Audience centeredness is a term that gets used in public speaking and presenting.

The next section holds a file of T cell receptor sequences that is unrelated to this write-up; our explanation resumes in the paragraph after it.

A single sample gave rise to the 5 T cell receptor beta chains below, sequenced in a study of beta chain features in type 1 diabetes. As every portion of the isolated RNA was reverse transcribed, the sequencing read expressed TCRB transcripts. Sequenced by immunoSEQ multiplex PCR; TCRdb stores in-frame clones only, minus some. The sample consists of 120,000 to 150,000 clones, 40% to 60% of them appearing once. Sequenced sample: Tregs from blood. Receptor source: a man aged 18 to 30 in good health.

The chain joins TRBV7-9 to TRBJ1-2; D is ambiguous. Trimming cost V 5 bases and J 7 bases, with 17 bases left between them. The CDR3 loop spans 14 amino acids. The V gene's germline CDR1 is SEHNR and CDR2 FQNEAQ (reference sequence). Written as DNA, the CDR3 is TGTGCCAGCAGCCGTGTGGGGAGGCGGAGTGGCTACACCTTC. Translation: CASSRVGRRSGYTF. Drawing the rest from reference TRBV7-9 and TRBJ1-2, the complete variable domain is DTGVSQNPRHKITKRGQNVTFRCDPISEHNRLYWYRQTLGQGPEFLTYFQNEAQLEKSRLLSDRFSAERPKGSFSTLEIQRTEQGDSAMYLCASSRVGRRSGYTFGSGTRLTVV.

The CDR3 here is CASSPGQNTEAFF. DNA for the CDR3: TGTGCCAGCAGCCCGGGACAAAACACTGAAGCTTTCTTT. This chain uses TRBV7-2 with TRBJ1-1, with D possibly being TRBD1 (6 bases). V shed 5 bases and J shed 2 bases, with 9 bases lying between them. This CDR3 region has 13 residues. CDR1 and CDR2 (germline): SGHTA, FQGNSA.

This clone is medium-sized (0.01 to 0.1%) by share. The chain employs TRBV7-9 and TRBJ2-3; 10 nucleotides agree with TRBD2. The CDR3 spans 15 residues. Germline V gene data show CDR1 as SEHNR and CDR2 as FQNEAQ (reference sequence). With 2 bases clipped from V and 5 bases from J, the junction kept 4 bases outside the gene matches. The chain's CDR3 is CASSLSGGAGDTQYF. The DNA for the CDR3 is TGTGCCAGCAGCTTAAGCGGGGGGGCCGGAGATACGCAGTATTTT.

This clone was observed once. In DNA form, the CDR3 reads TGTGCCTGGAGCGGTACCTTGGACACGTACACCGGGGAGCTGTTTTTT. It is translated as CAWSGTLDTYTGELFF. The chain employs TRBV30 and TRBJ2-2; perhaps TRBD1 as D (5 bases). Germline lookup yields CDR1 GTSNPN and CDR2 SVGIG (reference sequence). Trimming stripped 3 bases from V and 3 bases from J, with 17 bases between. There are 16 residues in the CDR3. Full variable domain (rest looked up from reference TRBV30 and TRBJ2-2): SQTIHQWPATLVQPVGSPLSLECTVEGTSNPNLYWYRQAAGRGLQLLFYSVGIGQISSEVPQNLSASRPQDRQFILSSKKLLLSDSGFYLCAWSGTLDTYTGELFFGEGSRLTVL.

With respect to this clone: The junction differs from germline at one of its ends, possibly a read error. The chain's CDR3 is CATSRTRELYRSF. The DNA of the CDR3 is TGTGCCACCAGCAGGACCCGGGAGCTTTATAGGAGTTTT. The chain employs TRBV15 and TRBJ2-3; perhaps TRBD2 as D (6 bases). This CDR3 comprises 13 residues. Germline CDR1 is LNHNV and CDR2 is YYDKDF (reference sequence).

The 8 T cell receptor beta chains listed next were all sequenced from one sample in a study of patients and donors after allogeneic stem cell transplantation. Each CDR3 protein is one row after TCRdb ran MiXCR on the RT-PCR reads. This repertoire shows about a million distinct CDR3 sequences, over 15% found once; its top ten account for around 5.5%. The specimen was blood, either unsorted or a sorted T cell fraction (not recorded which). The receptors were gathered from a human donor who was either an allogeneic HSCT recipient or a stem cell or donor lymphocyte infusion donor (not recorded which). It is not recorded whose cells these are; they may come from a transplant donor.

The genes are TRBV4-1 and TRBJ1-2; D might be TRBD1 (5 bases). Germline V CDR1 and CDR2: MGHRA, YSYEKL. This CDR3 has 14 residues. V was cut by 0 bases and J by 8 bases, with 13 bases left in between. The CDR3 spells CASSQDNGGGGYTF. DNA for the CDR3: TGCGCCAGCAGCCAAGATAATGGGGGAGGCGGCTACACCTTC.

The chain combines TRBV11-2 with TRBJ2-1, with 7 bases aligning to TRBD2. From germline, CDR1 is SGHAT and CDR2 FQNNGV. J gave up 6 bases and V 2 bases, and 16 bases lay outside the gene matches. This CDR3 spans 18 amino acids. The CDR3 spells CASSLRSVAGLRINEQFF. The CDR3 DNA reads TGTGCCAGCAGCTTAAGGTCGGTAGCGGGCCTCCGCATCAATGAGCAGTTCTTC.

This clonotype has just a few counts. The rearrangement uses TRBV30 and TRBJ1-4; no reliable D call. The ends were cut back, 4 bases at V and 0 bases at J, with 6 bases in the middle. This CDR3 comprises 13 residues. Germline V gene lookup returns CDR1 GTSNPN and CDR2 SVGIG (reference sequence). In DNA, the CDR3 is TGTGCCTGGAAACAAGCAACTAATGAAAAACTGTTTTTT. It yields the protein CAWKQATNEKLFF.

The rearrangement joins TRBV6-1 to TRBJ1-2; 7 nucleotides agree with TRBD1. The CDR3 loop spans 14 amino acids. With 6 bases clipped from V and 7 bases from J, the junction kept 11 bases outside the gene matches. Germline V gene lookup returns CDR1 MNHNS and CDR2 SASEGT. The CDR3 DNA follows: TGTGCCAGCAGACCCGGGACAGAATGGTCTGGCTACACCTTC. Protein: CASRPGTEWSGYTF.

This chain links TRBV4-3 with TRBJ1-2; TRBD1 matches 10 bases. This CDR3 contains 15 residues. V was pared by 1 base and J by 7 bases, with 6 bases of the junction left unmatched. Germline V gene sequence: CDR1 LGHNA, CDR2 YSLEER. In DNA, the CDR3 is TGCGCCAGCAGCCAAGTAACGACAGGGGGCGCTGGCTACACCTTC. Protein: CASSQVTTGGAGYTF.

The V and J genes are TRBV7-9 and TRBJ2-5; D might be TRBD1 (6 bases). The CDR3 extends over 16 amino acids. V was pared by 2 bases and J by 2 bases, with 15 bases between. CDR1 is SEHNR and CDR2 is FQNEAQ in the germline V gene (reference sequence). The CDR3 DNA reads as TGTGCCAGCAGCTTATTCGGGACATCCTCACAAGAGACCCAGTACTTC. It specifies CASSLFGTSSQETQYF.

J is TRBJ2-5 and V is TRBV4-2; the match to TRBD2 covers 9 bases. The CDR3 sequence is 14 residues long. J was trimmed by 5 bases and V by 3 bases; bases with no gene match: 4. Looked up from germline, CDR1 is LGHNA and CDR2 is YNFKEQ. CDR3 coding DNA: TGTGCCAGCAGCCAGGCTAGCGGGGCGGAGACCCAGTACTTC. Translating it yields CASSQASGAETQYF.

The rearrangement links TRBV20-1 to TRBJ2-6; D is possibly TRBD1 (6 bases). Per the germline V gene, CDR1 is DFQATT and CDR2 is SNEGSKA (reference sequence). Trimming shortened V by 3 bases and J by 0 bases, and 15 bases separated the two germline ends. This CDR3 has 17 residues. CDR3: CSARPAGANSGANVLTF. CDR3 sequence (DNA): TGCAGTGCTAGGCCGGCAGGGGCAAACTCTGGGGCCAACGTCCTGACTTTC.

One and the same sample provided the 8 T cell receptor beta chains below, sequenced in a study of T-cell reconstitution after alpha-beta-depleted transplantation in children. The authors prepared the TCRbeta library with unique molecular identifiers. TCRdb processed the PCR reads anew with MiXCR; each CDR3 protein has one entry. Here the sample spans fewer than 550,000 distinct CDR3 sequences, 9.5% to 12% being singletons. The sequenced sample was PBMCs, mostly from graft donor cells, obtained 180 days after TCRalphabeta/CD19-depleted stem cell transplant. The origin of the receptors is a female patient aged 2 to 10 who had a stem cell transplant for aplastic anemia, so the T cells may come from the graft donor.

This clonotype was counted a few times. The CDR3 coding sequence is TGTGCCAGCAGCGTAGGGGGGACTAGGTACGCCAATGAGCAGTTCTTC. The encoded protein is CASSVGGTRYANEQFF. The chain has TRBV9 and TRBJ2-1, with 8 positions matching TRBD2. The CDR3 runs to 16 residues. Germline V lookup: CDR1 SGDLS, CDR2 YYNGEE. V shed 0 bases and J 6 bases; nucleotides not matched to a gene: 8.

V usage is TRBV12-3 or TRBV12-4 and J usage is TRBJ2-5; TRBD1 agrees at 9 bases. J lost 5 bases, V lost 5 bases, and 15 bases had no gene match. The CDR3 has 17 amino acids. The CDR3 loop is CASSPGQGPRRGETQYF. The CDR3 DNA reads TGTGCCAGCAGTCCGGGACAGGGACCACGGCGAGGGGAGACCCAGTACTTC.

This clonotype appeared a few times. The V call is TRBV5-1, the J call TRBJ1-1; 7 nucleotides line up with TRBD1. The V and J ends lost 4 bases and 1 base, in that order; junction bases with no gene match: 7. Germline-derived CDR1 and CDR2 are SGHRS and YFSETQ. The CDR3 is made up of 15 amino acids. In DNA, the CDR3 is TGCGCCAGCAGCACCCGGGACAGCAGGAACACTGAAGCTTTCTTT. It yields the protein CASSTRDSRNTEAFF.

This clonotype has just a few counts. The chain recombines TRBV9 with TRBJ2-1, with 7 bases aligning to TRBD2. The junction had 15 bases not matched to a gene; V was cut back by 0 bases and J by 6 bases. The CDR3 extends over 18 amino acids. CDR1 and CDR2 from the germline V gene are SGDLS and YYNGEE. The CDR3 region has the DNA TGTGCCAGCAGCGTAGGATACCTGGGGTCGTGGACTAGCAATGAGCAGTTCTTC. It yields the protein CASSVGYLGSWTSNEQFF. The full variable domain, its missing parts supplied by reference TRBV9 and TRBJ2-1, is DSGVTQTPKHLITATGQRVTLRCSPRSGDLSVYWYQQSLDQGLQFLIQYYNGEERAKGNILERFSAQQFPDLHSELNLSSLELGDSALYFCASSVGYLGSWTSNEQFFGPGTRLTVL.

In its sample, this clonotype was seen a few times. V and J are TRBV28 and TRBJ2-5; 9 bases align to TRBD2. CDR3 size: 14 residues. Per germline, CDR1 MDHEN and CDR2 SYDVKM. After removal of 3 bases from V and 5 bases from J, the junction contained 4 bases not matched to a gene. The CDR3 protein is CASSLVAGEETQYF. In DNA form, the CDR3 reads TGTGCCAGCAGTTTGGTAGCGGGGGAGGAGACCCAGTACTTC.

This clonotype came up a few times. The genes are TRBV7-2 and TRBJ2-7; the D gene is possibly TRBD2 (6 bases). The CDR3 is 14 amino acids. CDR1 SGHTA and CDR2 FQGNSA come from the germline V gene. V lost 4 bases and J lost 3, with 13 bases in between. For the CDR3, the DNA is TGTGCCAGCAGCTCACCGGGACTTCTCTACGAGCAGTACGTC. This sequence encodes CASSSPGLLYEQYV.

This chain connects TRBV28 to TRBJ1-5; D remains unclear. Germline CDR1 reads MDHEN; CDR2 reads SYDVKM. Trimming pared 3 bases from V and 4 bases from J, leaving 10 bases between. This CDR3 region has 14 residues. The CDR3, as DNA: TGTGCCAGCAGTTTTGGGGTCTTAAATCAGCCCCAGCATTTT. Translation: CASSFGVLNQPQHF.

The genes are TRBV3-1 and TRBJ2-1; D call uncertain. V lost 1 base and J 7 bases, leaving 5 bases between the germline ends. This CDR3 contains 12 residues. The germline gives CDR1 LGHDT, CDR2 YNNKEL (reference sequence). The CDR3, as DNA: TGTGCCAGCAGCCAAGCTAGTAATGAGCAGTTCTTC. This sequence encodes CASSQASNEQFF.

What does it mean to you? It means that the speaker should, as much as possible, try to tailor their presentation for the needs of their audience. This includes what they say on stage – or even just how they say it! The first step in this process is research. As with any good presentation there’s always some prep work involved. Determine who will be attending your event, find out about them online if necessary (Google search), read books and articles written by people similar to those who will attend and take notes on anything you think might interest them during your talk. You’ll want to use these insights when creating bullet points for your slideshows. The next step is to engage with others and get feedback on your talk before you deliver it in front of a live audience. You can do this by discussing the presentation (ideally one-on-one) or presenting it verbally while video recording yourself for review later, but nothing beats actually delivering the material. Practice makes perfect! Use what you learn from these sessions when conducting research – again, Google searches will help here as well as seeking out experts who are knowledgeable about your topic area at conferences and events that have been announced online in advance so you know where they will be speaking ahead of time and plan accordingly if possible. This process also includes being mindful not only of what words best convey your message but how those words sound